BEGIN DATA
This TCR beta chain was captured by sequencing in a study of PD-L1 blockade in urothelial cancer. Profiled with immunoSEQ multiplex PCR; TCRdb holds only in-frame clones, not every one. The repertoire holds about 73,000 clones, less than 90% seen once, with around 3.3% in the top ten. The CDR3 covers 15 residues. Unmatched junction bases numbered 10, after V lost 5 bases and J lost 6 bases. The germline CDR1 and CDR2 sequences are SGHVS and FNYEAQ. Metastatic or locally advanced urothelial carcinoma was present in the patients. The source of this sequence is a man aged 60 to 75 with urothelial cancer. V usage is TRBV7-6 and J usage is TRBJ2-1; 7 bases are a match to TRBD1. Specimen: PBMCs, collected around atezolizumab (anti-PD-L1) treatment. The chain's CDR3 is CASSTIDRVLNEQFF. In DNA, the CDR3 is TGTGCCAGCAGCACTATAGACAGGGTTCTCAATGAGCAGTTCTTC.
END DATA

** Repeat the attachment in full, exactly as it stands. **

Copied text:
This TCR beta chain was captured by sequencing in a study of PD-L1 blockade in urothelial cancer. Profiled with immunoSEQ multiplex PCR; TCRdb holds only in-frame clones, not every one. The repertoire holds about 73,000 clones, less than 90% seen once, with around 3.3% in the top ten. The CDR3 covers 15 residues. Unmatched junction bases numbered 10, after V lost 5 bases and J lost 6 bases. The germline CDR1 and CDR2 sequences are SGHVS and FNYEAQ. Metastatic or locally advanced urothelial carcinoma was present in the patients. The source of this sequence is a man aged 60 to 75 with urothelial cancer. V usage is TRBV7-6 and J usage is TRBJ2-1; 7 bases are a match to TRBD1. Specimen: PBMCs, collected around atezolizumab (anti-PD-L1) treatment. The chain's CDR3 is CASSTIDRVLNEQFF. In DNA, the CDR3 is TGTGCCAGCAGCACTATAGACAGGGTTCTCAATGAGCAGTTCTTC.